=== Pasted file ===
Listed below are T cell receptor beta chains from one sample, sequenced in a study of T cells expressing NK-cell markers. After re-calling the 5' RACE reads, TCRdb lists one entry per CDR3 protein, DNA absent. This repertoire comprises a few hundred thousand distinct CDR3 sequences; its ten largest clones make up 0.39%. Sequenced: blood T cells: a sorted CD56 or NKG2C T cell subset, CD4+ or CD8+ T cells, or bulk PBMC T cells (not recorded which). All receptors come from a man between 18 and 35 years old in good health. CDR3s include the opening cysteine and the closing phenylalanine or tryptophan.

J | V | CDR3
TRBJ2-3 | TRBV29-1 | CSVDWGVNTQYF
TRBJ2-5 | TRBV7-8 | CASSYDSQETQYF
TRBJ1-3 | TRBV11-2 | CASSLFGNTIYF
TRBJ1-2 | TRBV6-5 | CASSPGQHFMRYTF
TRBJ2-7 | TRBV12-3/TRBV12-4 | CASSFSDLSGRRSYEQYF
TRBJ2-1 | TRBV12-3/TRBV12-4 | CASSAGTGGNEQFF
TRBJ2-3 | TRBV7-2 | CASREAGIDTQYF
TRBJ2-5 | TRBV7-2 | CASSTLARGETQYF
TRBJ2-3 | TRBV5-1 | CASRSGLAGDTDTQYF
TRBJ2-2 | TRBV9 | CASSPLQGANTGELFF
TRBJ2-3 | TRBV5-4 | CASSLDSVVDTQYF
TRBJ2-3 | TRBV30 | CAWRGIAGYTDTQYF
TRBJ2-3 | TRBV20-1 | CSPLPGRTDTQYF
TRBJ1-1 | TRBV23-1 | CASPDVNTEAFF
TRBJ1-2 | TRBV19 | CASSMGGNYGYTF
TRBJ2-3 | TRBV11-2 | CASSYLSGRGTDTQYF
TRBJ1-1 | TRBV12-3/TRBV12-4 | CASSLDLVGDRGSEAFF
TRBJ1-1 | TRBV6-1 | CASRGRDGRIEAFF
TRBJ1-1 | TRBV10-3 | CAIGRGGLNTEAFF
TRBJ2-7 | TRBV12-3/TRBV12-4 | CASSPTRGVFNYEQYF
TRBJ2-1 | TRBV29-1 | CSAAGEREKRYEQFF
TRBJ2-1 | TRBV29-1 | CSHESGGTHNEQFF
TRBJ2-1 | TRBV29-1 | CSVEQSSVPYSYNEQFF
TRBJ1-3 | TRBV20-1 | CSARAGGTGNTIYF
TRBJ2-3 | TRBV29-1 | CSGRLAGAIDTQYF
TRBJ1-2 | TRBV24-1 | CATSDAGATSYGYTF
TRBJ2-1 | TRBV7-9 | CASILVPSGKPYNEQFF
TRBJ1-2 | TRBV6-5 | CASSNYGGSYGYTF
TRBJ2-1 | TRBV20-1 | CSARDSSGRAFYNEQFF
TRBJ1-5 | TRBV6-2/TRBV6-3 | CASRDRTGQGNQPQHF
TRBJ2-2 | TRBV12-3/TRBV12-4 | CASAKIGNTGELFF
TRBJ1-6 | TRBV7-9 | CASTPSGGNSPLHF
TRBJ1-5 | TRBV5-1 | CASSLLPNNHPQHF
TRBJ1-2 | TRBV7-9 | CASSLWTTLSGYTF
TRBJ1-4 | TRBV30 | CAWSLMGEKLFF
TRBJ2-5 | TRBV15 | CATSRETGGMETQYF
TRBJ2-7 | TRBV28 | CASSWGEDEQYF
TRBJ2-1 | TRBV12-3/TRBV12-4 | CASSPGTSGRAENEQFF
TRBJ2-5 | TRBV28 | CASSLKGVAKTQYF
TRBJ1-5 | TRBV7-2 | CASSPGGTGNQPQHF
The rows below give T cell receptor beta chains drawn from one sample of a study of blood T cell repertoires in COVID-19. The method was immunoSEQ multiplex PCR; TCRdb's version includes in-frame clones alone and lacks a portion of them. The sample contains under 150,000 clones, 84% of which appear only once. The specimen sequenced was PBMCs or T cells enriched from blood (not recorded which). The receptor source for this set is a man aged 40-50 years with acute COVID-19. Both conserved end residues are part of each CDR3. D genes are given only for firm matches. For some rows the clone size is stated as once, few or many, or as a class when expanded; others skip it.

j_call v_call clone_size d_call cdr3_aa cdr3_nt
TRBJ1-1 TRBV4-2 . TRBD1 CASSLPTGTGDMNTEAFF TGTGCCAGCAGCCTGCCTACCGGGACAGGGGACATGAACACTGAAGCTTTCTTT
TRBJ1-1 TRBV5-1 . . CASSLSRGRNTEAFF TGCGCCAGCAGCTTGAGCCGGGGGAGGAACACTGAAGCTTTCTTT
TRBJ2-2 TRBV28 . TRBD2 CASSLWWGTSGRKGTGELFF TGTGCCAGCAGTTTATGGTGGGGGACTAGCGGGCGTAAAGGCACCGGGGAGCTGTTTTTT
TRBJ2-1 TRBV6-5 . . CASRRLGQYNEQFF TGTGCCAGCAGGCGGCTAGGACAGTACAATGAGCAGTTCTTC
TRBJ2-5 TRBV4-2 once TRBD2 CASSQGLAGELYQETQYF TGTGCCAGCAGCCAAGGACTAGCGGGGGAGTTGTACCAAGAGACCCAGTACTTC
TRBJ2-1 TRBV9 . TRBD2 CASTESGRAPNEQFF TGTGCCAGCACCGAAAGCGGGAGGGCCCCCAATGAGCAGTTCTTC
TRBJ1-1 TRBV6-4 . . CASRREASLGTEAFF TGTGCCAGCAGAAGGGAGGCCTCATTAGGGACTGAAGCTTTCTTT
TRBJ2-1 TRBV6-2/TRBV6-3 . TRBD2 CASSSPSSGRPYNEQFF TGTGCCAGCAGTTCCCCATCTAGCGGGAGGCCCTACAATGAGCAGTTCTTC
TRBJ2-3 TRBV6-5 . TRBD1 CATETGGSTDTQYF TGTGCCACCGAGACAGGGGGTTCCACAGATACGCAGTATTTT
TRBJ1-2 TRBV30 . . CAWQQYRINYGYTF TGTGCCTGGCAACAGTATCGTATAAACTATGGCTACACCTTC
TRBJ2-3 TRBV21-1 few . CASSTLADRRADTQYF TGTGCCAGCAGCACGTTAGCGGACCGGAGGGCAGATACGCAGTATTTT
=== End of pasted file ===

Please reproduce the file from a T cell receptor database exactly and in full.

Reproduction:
Listed below are T cell receptor beta chains from one sample, sequenced in a study of T cells expressing NK-cell markers. After re-calling the 5' RACE reads, TCRdb lists one entry per CDR3 protein, DNA absent. This repertoire comprises a few hundred thousand distinct CDR3 sequences; its ten largest clones make up 0.39%. Sequenced: blood T cells: a sorted CD56 or NKG2C T cell subset, CD4+ or CD8+ T cells, or bulk PBMC T cells (not recorded which). All receptors come from a man between 18 and 35 years old in good health. CDR3s include the opening cysteine and the closing phenylalanine or tryptophan.

J | V | CDR3
TRBJ2-3 | TRBV29-1 | CSVDWGVNTQYF
TRBJ2-5 | TRBV7-8 | CASSYDSQETQYF
TRBJ1-3 | TRBV11-2 | CASSLFGNTIYF
TRBJ1-2 | TRBV6-5 | CASSPGQHFMRYTF
TRBJ2-7 | TRBV12-3/TRBV12-4 | CASSFSDLSGRRSYEQYF
TRBJ2-1 | TRBV12-3/TRBV12-4 | CASSAGTGGNEQFF
TRBJ2-3 | TRBV7-2 | CASREAGIDTQYF
TRBJ2-5 | TRBV7-2 | CASSTLARGETQYF
TRBJ2-3 | TRBV5-1 | CASRSGLAGDTDTQYF
TRBJ2-2 | TRBV9 | CASSPLQGANTGELFF
TRBJ2-3 | TRBV5-4 | CASSLDSVVDTQYF
TRBJ2-3 | TRBV30 | CAWRGIAGYTDTQYF
TRBJ2-3 | TRBV20-1 | CSPLPGRTDTQYF
TRBJ1-1 | TRBV23-1 | CASPDVNTEAFF
TRBJ1-2 | TRBV19 | CASSMGGNYGYTF
TRBJ2-3 | TRBV11-2 | CASSYLSGRGTDTQYF
TRBJ1-1 | TRBV12-3/TRBV12-4 | CASSLDLVGDRGSEAFF
TRBJ1-1 | TRBV6-1 | CASRGRDGRIEAFF
TRBJ1-1 | TRBV10-3 | CAIGRGGLNTEAFF
TRBJ2-7 | TRBV12-3/TRBV12-4 | CASSPTRGVFNYEQYF
TRBJ2-1 | TRBV29-1 | CSAAGEREKRYEQFF
TRBJ2-1 | TRBV29-1 | CSHESGGTHNEQFF
TRBJ2-1 | TRBV29-1 | CSVEQSSVPYSYNEQFF
TRBJ1-3 | TRBV20-1 | CSARAGGTGNTIYF
TRBJ2-3 | TRBV29-1 | CSGRLAGAIDTQYF
TRBJ1-2 | TRBV24-1 | CATSDAGATSYGYTF
TRBJ2-1 | TRBV7-9 | CASILVPSGKPYNEQFF
TRBJ1-2 | TRBV6-5 | CASSNYGGSYGYTF
TRBJ2-1 | TRBV20-1 | CSARDSSGRAFYNEQFF
TRBJ1-5 | TRBV6-2/TRBV6-3 | CASRDRTGQGNQPQHF
TRBJ2-2 | TRBV12-3/TRBV12-4 | CASAKIGNTGELFF
TRBJ1-6 | TRBV7-9 | CASTPSGGNSPLHF
TRBJ1-5 | TRBV5-1 | CASSLLPNNHPQHF
TRBJ1-2 | TRBV7-9 | CASSLWTTLSGYTF
TRBJ1-4 | TRBV30 | CAWSLMGEKLFF
TRBJ2-5 | TRBV15 | CATSRETGGMETQYF
TRBJ2-7 | TRBV28 | CASSWGEDEQYF
TRBJ2-1 | TRBV12-3/TRBV12-4 | CASSPGTSGRAENEQFF
TRBJ2-5 | TRBV28 | CASSLKGVAKTQYF
TRBJ1-5 | TRBV7-2 | CASSPGGTGNQPQHF
The rows below give T cell receptor beta chains drawn from one sample of a study of blood T cell repertoires in COVID-19. The method was immunoSEQ multiplex PCR; TCRdb's version includes in-frame clones alone and lacks a portion of them. The sample contains under 150,000 clones, 84% of which appear only once. The specimen sequenced was PBMCs or T cells enriched from blood (not recorded which). The receptor source for this set is a man aged 40-50 years with acute COVID-19. Both conserved end residues are part of each CDR3. D genes are given only for firm matches. For some rows the clone size is stated as once, few or many, or as a class when expanded; others skip it.

j_call v_call clone_size d_call cdr3_aa cdr3_nt
TRBJ1-1 TRBV4-2 . TRBD1 CASSLPTGTGDMNTEAFF TGTGCCAGCAGCCTGCCTACCGGGACAGGGGACATGAACACTGAAGCTTTCTTT
TRBJ1-1 TRBV5-1 . . CASSLSRGRNTEAFF TGCGCCAGCAGCTTGAGCCGGGGGAGGAACACTGAAGCTTTCTTT
TRBJ2-2 TRBV28 . TRBD2 CASSLWWGTSGRKGTGELFF TGTGCCAGCAGTTTATGGTGGGGGACTAGCGGGCGTAAAGGCACCGGGGAGCTGTTTTTT
TRBJ2-1 TRBV6-5 . . CASRRLGQYNEQFF TGTGCCAGCAGGCGGCTAGGACAGTACAATGAGCAGTTCTTC
TRBJ2-5 TRBV4-2 once TRBD2 CASSQGLAGELYQETQYF TGTGCCAGCAGCCAAGGACTAGCGGGGGAGTTGTACCAAGAGACCCAGTACTTC
TRBJ2-1 TRBV9 . TRBD2 CASTESGRAPNEQFF TGTGCCAGCACCGAAAGCGGGAGGGCCCCCAATGAGCAGTTCTTC
TRBJ1-1 TRBV6-4 . . CASRREASLGTEAFF TGTGCCAGCAGAAGGGAGGCCTCATTAGGGACTGAAGCTTTCTTT
TRBJ2-1 TRBV6-2/TRBV6-3 . TRBD2 CASSSPSSGRPYNEQFF TGTGCCAGCAGTTCCCCATCTAGCGGGAGGCCCTACAATGAGCAGTTCTTC
TRBJ2-3 TRBV6-5 . TRBD1 CATETGGSTDTQYF TGTGCCACCGAGACAGGGGGTTCCACAGATACGCAGTATTTT
TRBJ1-2 TRBV30 . . CAWQQYRINYGYTF TGTGCCTGGCAACAGTATCGTATAAACTATGGCTACACCTTC
TRBJ2-3 TRBV21-1 few . CASSTLADRRADTQYF TGTGCCAGCAGCACGTTAGCGGACCGGAGGGCAGATACGCAGTATTTT